Total housing starts increased 3.2% in November to a seasonally adjusted annual rate of 1.37 million units, according to a report from the U.S. Housing and Urban Development and Commerce Department.
The November reading of 1.37 million starts is the number of housing units builders would begin if they kept this pace for the next 12 months. Within this overall number, single-family starts increased 2.4% to a 938,000 seasonally adjusted annual rate off downwardly revised estimates for recent months. The multifamily sector, which includes apartment buildings and condos, increased 4.9% to a 427,000 pace.
It takes 400 tons of aggregates to construct the average modern home, according to the National Stone, Sand and Gravel Association.
“Market conditions for single-family starts are positive, given a lack of resale inventory, low interest rates and a solid job market,” said Greg Ugalde, chairman of the National Association of Home Builders (NAHB) and a home builder and developer from Torrington, Conn. “Builder confidence points to additional gains as we look forward.”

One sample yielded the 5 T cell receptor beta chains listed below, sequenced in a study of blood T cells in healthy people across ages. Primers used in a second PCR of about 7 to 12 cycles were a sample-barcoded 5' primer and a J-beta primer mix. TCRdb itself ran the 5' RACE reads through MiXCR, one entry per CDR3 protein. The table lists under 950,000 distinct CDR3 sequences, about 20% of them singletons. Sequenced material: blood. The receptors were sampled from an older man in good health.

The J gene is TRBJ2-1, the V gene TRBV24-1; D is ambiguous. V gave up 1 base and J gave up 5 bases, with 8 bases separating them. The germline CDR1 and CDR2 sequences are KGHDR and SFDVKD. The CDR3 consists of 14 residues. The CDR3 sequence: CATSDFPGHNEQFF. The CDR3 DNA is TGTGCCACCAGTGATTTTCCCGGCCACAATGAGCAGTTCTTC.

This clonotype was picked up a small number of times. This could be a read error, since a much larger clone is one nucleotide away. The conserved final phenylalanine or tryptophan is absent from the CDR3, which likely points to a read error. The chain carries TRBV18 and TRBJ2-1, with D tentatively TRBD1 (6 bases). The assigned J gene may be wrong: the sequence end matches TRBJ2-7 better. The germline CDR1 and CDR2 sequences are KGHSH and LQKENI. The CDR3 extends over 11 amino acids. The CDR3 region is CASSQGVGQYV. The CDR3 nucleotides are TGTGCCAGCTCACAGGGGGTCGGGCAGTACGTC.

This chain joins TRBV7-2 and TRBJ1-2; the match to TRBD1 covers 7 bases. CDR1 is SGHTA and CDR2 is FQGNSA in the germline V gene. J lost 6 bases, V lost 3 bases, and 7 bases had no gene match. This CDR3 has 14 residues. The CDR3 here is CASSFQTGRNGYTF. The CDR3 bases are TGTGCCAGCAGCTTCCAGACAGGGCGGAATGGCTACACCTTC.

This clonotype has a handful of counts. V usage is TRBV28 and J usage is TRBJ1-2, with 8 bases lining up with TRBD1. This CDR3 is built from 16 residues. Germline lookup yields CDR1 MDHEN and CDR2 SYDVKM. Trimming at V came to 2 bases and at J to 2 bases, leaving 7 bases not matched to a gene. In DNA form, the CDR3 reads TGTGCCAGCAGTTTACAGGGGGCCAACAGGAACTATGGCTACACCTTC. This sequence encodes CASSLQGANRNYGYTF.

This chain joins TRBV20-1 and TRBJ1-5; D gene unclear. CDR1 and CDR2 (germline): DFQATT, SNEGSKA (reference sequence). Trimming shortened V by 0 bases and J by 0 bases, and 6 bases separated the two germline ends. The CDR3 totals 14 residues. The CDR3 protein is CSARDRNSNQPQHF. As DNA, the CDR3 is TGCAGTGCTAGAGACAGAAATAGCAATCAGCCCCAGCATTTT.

“Since the rebound in housing took hold earlier this year, single-family starts have posted a steady improvement in the pace of construction,” said NAHB Chief Economist Robert Dietz. “Under the current estimates, the 2019 year-to-date total for single-family construction is just 0.4% lower than the 2018 sum and is on pace to come in relatively flat for the year.”
On a regional and year-to-date basis, combined single-family and multifamily starts in November are 0.9% higher in the Northeast and 7.4% higher in the South. Starts are down 5.8% in the Midwest and 8.7% in the West.
Overall permits, which are a harbinger of future housing production, increased 1.4% to a 1.48 million unit annualized rate in November. Single-family permits inched up 0.8% to a 918,000 rate while multifamily permits increased 2.5% to a 564,000 pace.
Looking at regional permit data on a year-to-date basis, permits are 11.6% higher in the Northeast and 4.8% higher in the South. Permits are down 3.3% in the Midwest and 0.6% in the West.